A Benchmarking Adelaide Report undertaken in 2023 has indicated that Adelaide lags behind similar cities when it comes to providing efficient public transport services and cycling infrastructure. It also stated that while public transport was accessible to much of the community, the transport itself is not efficient and, therefore, leads to longer commute times.

What Influences Our Choices

This section provides examples of aspects that are influencing our transport choices, how we are responding to encourage our community to use public and active transport, and what opportunities there are for improvement. It should be noted that many of the pressures, impacts and responses are interlinked.


  • Reliance on the use of petrol vehicles for transport due to the limitations of other transport options.
  • Availability and expense of purchasing EV cars, accessibility of charging stations, driving distance capability of EV cars and replacement of batteries may discourage the purchase of these vehicles.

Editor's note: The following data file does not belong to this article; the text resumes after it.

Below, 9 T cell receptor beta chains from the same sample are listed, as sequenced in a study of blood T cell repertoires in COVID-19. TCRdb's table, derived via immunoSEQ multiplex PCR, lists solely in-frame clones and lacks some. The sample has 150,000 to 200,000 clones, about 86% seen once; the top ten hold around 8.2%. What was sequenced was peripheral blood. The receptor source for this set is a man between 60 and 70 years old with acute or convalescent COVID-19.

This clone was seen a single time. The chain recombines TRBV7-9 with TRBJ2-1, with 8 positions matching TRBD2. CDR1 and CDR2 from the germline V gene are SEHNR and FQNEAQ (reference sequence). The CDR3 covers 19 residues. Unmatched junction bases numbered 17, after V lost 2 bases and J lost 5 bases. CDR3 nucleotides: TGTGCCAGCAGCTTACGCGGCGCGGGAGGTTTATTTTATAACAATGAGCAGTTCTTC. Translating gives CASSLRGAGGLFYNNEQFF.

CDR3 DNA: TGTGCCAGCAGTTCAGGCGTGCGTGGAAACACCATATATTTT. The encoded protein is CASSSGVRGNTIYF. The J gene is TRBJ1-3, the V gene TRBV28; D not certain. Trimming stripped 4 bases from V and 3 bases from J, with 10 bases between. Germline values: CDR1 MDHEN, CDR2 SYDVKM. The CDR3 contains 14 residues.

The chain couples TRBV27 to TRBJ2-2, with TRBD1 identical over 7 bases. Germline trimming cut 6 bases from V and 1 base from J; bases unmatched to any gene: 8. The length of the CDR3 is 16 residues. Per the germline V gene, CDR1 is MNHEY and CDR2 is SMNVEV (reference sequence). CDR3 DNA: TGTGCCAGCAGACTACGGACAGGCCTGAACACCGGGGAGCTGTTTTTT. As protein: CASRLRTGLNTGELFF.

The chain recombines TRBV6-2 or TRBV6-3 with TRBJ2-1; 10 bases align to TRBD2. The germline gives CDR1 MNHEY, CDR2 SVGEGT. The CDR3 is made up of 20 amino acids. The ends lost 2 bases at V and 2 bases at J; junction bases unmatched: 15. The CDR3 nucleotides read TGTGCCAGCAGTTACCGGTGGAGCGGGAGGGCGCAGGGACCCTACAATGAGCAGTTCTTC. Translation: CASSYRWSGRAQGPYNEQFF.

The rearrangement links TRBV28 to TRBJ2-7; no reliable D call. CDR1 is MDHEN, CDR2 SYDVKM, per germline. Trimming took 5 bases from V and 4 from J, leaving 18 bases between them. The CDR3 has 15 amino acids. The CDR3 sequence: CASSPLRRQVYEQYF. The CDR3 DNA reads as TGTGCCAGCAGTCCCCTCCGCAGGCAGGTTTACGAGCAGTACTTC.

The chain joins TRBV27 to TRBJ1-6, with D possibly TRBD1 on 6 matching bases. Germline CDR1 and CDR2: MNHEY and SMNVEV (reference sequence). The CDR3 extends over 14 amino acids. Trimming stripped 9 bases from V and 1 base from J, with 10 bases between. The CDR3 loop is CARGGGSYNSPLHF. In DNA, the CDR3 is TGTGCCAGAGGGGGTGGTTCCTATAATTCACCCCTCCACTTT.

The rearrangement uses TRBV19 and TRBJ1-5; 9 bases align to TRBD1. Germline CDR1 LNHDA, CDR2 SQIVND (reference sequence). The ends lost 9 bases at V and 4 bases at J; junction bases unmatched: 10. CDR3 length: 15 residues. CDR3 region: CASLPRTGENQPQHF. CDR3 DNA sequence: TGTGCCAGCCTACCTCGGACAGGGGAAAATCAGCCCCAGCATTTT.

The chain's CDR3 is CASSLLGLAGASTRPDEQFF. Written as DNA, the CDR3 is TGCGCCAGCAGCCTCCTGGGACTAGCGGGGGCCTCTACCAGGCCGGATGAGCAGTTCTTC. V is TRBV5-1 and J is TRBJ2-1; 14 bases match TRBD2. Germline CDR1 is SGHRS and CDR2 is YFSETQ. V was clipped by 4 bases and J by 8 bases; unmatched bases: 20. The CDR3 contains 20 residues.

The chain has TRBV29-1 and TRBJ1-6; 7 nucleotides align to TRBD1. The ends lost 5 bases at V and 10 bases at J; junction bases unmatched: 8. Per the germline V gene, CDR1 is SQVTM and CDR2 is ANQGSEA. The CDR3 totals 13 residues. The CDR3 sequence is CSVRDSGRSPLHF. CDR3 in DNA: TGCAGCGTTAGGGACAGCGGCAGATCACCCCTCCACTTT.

• Safety associated with cycling and availability of end-of-trip change room facilities.
  • Lack of infrastructure (eg dedicated bike tracks) to support active transport in metro, inner, middle and outer Adelaide.
  • Limits to the efficiency of public transport with respect to commute times, availability and accessibility.


  • 85% of South Australians drive cars to commute, increasing congestion on roads and emissions.
  • Pollution from petrol powered vehicles is contributing to climate change.
  • Uptake of EVs is occurring at a slower rate than optimal.
  • Less people cycling, walking and using public transport, therefore resulting in more people using cars to commute.


  • Sales of EVs vehicles are increasing, which means that use of EVs are increasing in popularity:
    • Introduction of an electric vehicle subsidy, which includes registration exemptions for electric vehicles that meet certain requirements.
    • Implementation of a statewide EV charging network – The range, cost, capacity, infrastructure and availability are all improving to support the purchase of electric vehicles.
  • Research is being undertaken into alternative fuel sources that are more environmentally sustainable.